34 Chestnut Street — Open to the public
A property of Historic New England
Chestnut Street is considered one of the most beautiful streets in America, with its wide layout, magnificent mansions, trees, and gardens. In Salem, we think it is THE most beautiful. Near the head of Chestnut Street is one of only two buildings that are open to the public — the elegant Phillips House.
The following information was provided by Historic New England, which does a wonderful job telling the "upstairs" and "downstairs" stories at the Phillips House:
"The Phillips House tells the story of a well-to-do Chestnut Street household in the years immediately following World War I. The Phillips family cherished their maritime roots, but at the same time embraced elements of the emerging modern era, one of convenience – hot and cold running water, electricity, and the automobile.
Stephen W. Phillips was a lawyer, financial manager, collector and preservationist. His wife, Anna Pingree Wheatland Phillips, ran the household in the modern scientific manner, and was an active traveler and volunteer including for such organizations as the Thread and Needle Society (one of Salem's famously secret sewing circles), the Salem Female Charitable Society, and the Colonial Dames of Massachusetts. Anna Phillips was treasurer for the Special Aid Society for American Preparedness (Salem Branch), a group affiliated with the American Red Cross during World War I.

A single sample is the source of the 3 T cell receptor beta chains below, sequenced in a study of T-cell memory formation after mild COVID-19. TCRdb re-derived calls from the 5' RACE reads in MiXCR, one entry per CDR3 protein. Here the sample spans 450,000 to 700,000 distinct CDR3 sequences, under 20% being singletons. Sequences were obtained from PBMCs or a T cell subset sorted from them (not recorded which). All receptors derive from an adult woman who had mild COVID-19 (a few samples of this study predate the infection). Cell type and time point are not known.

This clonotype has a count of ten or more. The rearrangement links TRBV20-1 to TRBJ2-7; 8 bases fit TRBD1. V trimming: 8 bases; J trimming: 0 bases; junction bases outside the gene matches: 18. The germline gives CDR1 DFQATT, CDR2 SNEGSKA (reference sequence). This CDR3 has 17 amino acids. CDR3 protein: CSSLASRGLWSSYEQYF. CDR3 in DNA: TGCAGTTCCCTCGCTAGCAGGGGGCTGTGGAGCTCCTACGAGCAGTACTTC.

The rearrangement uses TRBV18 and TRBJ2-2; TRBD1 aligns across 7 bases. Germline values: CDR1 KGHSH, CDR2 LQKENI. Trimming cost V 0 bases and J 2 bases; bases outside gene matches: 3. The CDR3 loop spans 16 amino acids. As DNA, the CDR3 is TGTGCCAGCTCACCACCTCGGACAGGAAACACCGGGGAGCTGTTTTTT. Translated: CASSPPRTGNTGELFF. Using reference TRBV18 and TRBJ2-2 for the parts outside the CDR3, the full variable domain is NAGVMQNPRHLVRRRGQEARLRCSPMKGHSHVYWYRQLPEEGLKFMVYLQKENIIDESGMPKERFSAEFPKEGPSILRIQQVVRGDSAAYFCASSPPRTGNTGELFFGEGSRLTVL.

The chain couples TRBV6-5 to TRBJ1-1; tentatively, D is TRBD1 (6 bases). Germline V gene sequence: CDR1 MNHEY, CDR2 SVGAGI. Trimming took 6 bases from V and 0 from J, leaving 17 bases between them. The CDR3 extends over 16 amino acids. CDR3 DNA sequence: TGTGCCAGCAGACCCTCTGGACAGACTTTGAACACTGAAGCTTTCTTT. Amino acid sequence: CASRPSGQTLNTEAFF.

Anna's son, Stevie, attended the progressive Tower School in Salem. The family also had a staff of domestic servants who where either Irish immigrants or were of Irish descent. There was a cook, Bridget Durgin, a waitress, Delia Cawley, a nursemaid/second floor maid, Katherine Shaughnessy, a chauffeur, Patrick O’Hara and a handyman/groundskeeper, Connie Flynn."
To illustrate the family stories told at the Phillips House is a stunning collection of home furnishings, works of art, and personal items culled from the Phillips family's centuries-old holdings.
And by the way, the site manager is a woman — Julie Arrison!
Earlier on this site
34 Chestnut was also the site of Tabitha Ward's school for girls in the mid-1800s, one of many schools that gave Salem the reputation as a female-friendly place for education
• Phillips House, Historic New England
• Salem Gazette